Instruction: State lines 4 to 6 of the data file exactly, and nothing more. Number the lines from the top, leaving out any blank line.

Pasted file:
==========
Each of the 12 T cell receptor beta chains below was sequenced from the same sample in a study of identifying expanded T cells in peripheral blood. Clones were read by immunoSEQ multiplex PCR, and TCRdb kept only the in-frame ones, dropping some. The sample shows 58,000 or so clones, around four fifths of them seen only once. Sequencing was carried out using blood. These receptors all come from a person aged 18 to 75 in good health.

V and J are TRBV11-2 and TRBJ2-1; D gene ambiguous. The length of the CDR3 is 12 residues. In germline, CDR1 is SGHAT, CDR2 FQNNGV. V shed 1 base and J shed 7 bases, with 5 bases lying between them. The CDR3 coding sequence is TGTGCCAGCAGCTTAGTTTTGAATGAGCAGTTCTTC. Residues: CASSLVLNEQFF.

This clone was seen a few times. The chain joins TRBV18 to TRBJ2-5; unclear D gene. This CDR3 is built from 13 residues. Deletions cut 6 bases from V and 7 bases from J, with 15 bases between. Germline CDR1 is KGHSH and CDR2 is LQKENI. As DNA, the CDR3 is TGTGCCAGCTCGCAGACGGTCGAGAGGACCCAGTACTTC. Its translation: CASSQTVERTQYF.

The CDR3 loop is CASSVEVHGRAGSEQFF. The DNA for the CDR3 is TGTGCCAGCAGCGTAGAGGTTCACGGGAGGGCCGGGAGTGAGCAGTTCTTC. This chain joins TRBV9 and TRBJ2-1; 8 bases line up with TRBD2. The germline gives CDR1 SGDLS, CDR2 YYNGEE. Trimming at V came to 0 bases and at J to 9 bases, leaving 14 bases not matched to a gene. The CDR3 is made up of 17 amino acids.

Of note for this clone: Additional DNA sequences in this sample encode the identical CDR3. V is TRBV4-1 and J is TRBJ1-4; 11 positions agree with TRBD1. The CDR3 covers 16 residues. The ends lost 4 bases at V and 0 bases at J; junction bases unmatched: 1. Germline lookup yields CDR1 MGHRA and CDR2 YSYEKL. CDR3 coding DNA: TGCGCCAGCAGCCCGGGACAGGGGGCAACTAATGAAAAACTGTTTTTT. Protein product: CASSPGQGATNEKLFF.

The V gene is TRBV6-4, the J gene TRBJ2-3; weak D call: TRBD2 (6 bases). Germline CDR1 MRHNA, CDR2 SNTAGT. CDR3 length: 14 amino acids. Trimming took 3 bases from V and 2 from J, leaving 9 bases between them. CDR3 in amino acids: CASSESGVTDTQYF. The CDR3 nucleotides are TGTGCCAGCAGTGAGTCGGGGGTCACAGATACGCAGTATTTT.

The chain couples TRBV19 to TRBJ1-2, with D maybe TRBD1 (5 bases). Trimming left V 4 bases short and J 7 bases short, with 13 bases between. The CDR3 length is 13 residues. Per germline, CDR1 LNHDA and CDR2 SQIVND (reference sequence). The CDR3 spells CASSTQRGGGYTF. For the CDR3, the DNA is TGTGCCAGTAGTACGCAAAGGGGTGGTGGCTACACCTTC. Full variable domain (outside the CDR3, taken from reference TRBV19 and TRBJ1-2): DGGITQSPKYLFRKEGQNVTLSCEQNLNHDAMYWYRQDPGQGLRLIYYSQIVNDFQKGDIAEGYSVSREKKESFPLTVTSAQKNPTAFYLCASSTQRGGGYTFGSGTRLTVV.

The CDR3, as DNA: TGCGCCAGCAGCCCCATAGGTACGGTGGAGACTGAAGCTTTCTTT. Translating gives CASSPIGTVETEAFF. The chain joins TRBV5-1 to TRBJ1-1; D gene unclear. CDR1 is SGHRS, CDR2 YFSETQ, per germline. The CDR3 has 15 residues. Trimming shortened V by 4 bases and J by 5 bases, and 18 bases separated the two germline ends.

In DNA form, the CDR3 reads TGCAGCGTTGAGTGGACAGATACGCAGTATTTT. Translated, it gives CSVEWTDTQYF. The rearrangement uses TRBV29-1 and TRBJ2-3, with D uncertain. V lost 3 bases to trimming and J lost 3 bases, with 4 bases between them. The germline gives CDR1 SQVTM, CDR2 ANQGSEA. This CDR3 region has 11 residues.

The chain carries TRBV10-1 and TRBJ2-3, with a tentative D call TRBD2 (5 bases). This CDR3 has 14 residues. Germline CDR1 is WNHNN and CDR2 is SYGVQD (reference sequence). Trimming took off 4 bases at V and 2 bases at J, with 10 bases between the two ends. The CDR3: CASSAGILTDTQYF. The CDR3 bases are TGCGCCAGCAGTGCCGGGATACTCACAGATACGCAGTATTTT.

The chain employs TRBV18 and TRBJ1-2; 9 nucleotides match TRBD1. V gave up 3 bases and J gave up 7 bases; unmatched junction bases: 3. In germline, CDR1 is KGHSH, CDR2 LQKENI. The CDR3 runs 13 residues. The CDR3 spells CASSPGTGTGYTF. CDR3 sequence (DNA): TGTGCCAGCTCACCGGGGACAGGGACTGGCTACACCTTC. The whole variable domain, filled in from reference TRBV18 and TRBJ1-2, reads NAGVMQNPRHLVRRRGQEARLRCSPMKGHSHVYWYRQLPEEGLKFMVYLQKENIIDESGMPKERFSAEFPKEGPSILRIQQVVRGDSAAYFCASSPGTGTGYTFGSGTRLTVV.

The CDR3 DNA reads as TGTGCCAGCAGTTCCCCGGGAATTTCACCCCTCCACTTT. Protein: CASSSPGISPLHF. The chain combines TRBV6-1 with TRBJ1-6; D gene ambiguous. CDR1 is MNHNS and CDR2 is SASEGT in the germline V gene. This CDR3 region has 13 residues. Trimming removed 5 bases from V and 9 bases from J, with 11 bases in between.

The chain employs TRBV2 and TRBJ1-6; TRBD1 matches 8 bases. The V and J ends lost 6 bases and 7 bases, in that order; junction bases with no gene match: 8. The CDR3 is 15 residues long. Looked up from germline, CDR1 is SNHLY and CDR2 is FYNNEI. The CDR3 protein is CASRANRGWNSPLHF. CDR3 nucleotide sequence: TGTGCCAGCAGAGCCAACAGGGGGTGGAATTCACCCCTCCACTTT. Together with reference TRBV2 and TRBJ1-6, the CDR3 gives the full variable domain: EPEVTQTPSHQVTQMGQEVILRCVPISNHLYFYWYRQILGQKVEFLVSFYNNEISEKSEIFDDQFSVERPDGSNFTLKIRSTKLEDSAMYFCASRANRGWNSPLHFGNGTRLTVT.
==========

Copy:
The CDR3 loop is CASSVEVHGRAGSEQFF. The DNA for the CDR3 is TGTGCCAGCAGCGTAGAGGTTCACGGGAGGGCCGGGAGTGAGCAGTTCTTC. This chain joins TRBV9 and TRBJ2-1; 8 bases line up with TRBD2. The germline gives CDR1 SGDLS, CDR2 YYNGEE. Trimming at V came to 0 bases and at J to 9 bases, leaving 14 bases not matched to a gene. The CDR3 is made up of 17 amino acids.

Of note for this clone: Additional DNA sequences in this sample encode the identical CDR3. V is TRBV4-1 and J is TRBJ1-4; 11 positions agree with TRBD1. The CDR3 covers 16 residues. The ends lost 4 bases at V and 0 bases at J; junction bases unmatched: 1. Germline lookup yields CDR1 MGHRA and CDR2 YSYEKL. CDR3 coding DNA: TGCGCCAGCAGCCCGGGACAGGGGGCAACTAATGAAAAACTGTTTTTT. Protein product: CASSPGQGATNEKLFF.

The V gene is TRBV6-4, the J gene TRBJ2-3; weak D call: TRBD2 (6 bases). Germline CDR1 MRHNA, CDR2 SNTAGT. CDR3 length: 14 amino acids. Trimming took 3 bases from V and 2 from J, leaving 9 bases between them. CDR3 in amino acids: CASSESGVTDTQYF. The CDR3 nucleotides are TGTGCCAGCAGTGAGTCGGGGGTCACAGATACGCAGTATTTT.